Punched In The Gut By a Woman

In a world where Evil Bastard has laid his devastation, a hero rises above the devastated world and finds a way to devastate Evil Bastard, ridding the devastation befallen on our devastated U S of A! This sounds like every action movie ever made, giving the audience a moment of satisfaction, like getting a happy ending at a questionable massage parlor in downtown San Francisco (I wouldn't know. Never gotten one. A happy ending. Well, from my past girlfriends. TMI?). Action movies happen in a black and white world. That's why the antagonist is the evil bastard. He deserves his final fateful fatal finish.



What throws a wrench into the whole black and white picture is when the antagonist isn't an evil bastard. Or when he's not even a bastard but a really cool guy (like Aldous Snow in Forgetting Sarah Marshall). This happened to me once vying for a fair-haired maiden who was bare in a bear's lair just off a rare path used by mares whom dared to tear through hay to get to a pile of pairs with no care. And I thought I was the cool guy cuz I have long luscious locks like Aldous Snow, the rockstar. I can actually do the head banging thing, except I don't have an electric guitar let alone a guitar. Not even a fiddle.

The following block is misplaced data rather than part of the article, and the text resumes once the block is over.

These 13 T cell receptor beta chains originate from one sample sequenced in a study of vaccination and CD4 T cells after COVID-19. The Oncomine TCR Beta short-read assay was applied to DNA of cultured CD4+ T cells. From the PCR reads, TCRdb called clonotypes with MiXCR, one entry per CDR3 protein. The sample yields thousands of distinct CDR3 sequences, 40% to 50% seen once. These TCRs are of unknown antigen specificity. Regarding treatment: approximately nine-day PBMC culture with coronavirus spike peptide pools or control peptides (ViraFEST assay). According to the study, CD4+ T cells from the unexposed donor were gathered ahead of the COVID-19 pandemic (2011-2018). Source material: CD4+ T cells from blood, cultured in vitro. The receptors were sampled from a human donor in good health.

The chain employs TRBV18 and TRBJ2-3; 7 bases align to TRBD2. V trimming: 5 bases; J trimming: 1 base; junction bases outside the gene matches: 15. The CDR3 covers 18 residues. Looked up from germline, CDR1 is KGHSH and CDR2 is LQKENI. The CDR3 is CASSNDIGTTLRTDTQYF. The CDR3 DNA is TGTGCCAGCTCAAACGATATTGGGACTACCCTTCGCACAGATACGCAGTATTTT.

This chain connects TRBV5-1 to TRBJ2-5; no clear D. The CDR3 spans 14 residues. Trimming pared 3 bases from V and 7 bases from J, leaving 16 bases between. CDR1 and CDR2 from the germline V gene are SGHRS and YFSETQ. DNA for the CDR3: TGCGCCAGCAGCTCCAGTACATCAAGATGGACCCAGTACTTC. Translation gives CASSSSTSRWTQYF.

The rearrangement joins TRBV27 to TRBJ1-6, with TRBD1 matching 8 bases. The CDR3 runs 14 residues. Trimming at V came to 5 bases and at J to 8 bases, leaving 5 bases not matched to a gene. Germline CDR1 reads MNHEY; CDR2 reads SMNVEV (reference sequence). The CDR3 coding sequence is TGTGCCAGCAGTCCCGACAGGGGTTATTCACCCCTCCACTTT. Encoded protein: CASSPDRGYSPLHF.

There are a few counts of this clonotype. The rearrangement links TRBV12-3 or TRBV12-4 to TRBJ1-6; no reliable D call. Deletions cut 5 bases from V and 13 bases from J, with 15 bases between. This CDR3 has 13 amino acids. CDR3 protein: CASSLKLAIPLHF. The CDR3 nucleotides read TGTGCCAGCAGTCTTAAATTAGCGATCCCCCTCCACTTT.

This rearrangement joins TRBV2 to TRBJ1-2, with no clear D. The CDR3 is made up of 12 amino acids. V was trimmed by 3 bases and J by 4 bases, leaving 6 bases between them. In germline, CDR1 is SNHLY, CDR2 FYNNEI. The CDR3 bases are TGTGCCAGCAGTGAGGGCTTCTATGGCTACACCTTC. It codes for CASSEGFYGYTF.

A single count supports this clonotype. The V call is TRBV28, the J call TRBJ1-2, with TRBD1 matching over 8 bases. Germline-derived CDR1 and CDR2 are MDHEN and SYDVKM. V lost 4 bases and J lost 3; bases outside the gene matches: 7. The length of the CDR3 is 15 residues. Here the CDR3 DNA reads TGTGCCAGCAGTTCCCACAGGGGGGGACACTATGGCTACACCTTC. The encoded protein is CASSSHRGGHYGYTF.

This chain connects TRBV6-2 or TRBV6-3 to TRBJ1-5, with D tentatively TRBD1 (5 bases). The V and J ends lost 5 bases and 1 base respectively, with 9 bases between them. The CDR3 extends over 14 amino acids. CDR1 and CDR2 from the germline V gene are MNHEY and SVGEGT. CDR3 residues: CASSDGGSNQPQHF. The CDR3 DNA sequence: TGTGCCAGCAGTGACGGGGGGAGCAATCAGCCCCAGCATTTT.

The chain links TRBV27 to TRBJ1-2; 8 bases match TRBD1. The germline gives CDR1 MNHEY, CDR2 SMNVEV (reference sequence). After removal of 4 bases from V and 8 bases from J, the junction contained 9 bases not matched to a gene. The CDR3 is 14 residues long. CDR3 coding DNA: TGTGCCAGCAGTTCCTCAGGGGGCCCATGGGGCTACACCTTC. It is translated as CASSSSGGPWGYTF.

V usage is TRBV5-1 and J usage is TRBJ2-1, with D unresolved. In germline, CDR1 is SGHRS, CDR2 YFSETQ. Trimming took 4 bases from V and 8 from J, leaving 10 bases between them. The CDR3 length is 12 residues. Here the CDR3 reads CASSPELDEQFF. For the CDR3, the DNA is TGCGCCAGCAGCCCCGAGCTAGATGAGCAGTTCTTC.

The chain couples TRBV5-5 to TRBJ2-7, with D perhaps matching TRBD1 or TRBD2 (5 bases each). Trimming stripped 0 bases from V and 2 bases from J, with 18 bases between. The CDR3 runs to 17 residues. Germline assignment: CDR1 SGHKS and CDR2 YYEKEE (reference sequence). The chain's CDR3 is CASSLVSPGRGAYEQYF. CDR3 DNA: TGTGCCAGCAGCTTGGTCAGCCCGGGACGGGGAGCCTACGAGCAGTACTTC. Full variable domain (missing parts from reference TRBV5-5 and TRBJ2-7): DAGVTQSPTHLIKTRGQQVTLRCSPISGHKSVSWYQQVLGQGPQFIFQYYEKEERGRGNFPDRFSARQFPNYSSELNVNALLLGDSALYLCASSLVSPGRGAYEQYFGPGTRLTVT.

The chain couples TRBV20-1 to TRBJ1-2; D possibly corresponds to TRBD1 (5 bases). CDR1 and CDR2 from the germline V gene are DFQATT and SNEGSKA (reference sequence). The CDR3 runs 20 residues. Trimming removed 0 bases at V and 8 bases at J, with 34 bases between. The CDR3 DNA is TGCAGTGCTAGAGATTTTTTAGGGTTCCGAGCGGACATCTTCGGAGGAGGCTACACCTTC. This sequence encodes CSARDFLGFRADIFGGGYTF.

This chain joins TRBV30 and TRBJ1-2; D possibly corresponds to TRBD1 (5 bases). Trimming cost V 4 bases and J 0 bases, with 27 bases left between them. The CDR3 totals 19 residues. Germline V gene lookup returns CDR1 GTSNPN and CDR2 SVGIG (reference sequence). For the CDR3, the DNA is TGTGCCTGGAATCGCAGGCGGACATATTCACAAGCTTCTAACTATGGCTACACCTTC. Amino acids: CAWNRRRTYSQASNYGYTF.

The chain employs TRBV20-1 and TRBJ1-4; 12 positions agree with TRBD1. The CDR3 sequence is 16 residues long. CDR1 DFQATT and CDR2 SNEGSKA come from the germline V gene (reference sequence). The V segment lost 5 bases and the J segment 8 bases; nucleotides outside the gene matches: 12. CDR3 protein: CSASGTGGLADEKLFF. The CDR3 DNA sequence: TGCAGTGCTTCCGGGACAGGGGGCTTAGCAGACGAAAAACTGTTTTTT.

Barring from giving too many details, on paper, my competition was pretty impressive, and pretty. I mean, I'd date him if I swung that way. I guess he'd have to swing that way too. But it was more than a little daunting when I realized he was my competition.

Imagine David calling out Goliath, but David only has a small rock that was really a pebble that was really, really small, and it turned out to be a grain of sand, and given the existence of air resistance, David couldn't chuck that puny grain farther than he could chuck the cool guy if his life depended on it (taking a breath).

On his sole TV interview, Bruce Lee once said, "Honestly express yourself."

What in God's name did he mean by that? Be you. Live your truth. Go after what you want. Live your life. So often we find ourselves trying to emulate someone else, fulfilling our parents' dream, staying our wants and needs, living what society wants us to be.

I thought to myself: OK, Jimmy, what do I say to my competition? Honestly express yourself...dig deep, Jimmy. Common, Jimmy! Cough! Hock! Deeper! What would Sifu the Sensei of masters Lee say?

Here was what I came up with, "Muthafucka, dat's my bitch!"